3. What makes your life more convenient? Will that make someone else’s life more livable?
We have so many things at our disposal that make what we do faster, stronger, easier — if it can have that impact on US, what can it do for someone more vulnerable, who might not otherwise have immediate access to what we have?

4. Open-Source. Awesome Sauce.
Sometimes mass impact must happen commercially, but if you’ve an idea that can benefit others immediately, and can get even an early version of it up online somewhere, so that someone else might happen upon it and improve upon it for more immediate impact, then there’s no greater gift.

5. Help One. Help Many.
We can all help thousands of people, but that is an overwhelming prospect. Let’s each target on helping one person — that one solution for one person’s problems are usually adaptable to helping others, too. By telling people about what we’re doing, they can identify whether your solution fits their needs, too. So, help just one person, then communicate that help to empower or inspire others to do the same. It’s a much easier and more meaningful starting point.

See you somewhere cool, sometime soon.
Elliot.

Back-to-Back SxSW Innovation Awards

Back-to-Back SxSW Innovation Awards

With 6 or 7 successive South-By-Southwests under my belt, you’d think it’d just be a case of back on the bike for another round of fast-pedaling, fast-talking and slow-food.

But after last year’s yellow brick road – a featured talk to a 1200-seat room, dozens of interviews punctuated with conversations for USA Today, The Street, Innovation Crush, SxSW Live and Fox Business, and the SxSW Innovation Award for Project Daniel, I thought this year would be more like warming up fridge-burned pizza in a microwave – a real mix of hot and cold.

KOTEK-2 copy.jpgI couldn’t have been more wrong. Though the pundits prefer to proclaim each year THAT year when the festival jumped the shark, over-run by bands, brands and brisket – in SxSW’s 30th year, the SxSprawl to 73 sub-fests perfectly suits my split professional personality.

Between SxSW Film, SxSW Interactive (& SxCreate), SxGood, SxSW Comedy, SxSW Health & MedTech Expo and SouthBites, I got a direct-to-vein, deep-dive dose into the world/s I choose to inhabit.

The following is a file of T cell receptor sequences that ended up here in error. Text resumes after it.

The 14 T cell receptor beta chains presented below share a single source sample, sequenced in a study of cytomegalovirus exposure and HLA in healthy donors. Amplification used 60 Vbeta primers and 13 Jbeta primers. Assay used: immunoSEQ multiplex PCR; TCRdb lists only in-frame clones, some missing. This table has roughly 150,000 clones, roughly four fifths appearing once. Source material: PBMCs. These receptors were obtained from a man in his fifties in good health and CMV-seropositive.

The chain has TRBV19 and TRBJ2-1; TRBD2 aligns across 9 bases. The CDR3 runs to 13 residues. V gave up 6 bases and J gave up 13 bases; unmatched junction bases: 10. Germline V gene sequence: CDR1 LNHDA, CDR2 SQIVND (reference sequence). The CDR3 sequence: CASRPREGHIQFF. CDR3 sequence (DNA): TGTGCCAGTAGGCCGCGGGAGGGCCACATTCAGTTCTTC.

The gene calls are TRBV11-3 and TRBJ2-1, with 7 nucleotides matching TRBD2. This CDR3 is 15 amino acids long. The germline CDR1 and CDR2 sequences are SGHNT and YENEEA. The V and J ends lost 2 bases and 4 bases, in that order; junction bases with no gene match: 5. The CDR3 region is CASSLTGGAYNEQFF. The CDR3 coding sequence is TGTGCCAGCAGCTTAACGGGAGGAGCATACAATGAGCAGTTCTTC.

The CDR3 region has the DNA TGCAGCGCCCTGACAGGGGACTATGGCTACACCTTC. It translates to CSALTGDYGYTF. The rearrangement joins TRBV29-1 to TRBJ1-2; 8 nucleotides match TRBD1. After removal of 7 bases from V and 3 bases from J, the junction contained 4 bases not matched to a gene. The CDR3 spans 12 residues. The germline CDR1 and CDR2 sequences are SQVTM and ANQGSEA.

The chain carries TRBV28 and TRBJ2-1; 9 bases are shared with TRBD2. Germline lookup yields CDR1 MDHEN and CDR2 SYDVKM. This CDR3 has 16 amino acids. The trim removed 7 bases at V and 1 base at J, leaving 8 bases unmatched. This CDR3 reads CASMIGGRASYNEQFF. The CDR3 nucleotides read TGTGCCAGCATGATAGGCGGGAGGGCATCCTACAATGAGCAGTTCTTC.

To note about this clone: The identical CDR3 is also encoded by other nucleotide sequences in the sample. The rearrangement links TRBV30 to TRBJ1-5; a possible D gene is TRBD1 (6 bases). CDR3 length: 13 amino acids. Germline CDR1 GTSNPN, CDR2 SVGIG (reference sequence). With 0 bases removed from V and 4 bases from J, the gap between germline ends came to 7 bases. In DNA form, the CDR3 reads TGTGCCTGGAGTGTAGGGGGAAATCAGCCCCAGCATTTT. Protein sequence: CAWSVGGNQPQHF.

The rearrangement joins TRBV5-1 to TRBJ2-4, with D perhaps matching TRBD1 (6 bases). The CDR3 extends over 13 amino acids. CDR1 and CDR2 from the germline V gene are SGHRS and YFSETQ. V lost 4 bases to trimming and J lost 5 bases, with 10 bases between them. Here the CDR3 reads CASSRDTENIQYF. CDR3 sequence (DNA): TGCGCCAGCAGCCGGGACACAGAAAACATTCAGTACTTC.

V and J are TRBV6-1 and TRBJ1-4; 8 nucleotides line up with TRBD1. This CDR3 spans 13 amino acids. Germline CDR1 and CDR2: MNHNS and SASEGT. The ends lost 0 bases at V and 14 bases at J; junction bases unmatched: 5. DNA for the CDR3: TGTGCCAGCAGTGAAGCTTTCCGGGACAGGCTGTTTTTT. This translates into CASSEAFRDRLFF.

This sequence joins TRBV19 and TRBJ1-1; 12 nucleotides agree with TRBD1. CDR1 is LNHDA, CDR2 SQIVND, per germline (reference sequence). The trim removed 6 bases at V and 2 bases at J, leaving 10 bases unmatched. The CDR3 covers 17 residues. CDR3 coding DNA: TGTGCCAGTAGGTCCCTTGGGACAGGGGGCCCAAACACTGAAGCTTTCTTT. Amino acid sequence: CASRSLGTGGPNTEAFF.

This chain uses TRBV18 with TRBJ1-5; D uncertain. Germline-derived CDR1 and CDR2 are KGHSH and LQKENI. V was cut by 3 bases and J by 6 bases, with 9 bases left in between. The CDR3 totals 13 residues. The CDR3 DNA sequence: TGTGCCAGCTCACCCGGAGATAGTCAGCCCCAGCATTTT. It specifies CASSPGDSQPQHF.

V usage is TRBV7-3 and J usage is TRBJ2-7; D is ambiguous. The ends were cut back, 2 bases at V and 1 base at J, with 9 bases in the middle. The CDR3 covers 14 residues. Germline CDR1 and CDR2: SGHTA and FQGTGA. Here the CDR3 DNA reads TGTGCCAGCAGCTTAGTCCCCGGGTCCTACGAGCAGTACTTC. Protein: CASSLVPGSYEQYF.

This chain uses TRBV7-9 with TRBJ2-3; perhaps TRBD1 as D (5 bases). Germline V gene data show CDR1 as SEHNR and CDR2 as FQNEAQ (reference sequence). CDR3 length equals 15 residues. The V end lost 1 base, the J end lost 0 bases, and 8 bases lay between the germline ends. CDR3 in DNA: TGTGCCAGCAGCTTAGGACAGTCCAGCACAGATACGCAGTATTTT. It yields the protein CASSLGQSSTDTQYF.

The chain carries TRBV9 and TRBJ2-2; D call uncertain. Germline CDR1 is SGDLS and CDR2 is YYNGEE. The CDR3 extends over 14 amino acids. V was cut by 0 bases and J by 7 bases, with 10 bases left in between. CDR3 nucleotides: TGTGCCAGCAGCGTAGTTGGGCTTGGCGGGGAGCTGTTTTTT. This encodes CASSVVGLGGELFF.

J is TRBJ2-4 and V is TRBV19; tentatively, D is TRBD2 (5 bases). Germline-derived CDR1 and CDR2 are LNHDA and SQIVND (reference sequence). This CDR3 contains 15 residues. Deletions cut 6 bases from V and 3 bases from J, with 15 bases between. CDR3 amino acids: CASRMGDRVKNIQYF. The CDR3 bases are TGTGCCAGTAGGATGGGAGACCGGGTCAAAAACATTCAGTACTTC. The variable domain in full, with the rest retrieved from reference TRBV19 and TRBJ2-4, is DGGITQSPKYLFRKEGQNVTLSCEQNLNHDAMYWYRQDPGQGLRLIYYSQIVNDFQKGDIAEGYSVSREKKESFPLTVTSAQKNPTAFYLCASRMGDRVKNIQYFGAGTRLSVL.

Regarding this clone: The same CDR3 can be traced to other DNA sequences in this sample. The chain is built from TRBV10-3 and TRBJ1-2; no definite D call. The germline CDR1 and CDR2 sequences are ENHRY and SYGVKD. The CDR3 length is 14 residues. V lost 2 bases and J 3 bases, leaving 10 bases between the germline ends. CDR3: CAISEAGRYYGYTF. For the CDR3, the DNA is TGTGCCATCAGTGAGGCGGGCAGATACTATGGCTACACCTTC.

To fit that expression, SxSW 2016 gave me way more than it took. I:

KOTEK-4 copy.jpg– Distributed our print film magazine at SxSW Film and the Austin Convention Center;
– Delivered a presentation to hackers, makers, parents & kids on the subject of teens who are bettering the world (and making beaucoup bucks) with innovations made from accessible technologies;
– Sat on and moderated a “How to Social Good” panel with founders of 5 for-profit companies (including Dell, Bombas and CharityCharge) which impact lives;
– Attended a private dinner with the Mayor of Austin, folks from Paul Allen’s Vulcan, from Reaction Housing and others from Austin’s start-up and VC communities;
– Co-Hosted another dinner with TEDx reps, Singularity University’s CSO, legendary designer Mark Rolston, 2x Sundance winner Ondi Timoner, Oscar winner Barbara Kopple, A.I. wizards and other heroes of mental acuity;
– watched panels that celebrated girls in technology and bands that build apps to give voice to the disenfranchised during times of crisis;
– Lunched with PR people I love;
– Researched the latest in the medtech space for a start-up I’ve joined;
– Experienced IBM’s Watson in ways that made me want to trick it, take it home and cook it breakfast; and
– Devoured Gus’s World Famous Hot & Spicy Fried Chicken more times than any nutritionist would recommend be consumed by anyone other than the inimitable Elvis Presley.

And then there were the meetings. And the meet-ups. And the kilos of coffee with honey to soothe a voice I must’ve left somewhere in the overhead luggage lockers over the Pacific Ocean.

KOTEK-8 copy.jpgBy the time the SxSW Interactive Innovation Awards rolled around, I thought sitting up back with Sx’s kick-ass staff was the best plan for an enjoyable low-key night ahead of my plane ride back to California. And as the opening comedians cracked gags about the night Ed Sheeran crashed on their couch, I was lulled me into a false sense of security.

When the 2nd category came up, “Awarded for the best new way to connect and communicate with others,” and my team’s project announced the winner, my reaction to winning back-to-back innovation awards morphed from a burst of the usual Aussie expletives to the exhausting realization that I’d now have to run the full length of the function hall to reach the stage in time to deliver a 140-character acceptance speech. I mumbled something about “collaboration being the key to meaningful innovation,” something about “pursuing our passions and identifying others who’ll help us pursue our purpose” then snaked my way to the airport, and onto a plane just as Big Boi, St, Lucia and Biz Markie got to the Sx-stage for the official closing night send-off.

If last year paved the road, and this year saw it gilded, I only hope I can live up to the hype in 2017 and deliver something that might again be worthy. Because, when it comes down to it, it’s always fun when you do work that matters.

I originally wrote this article for Campaign Brief – to see the original, click here: http://www.campaignbrief.com/2016/03/back-to-back-to-back-to-back–.html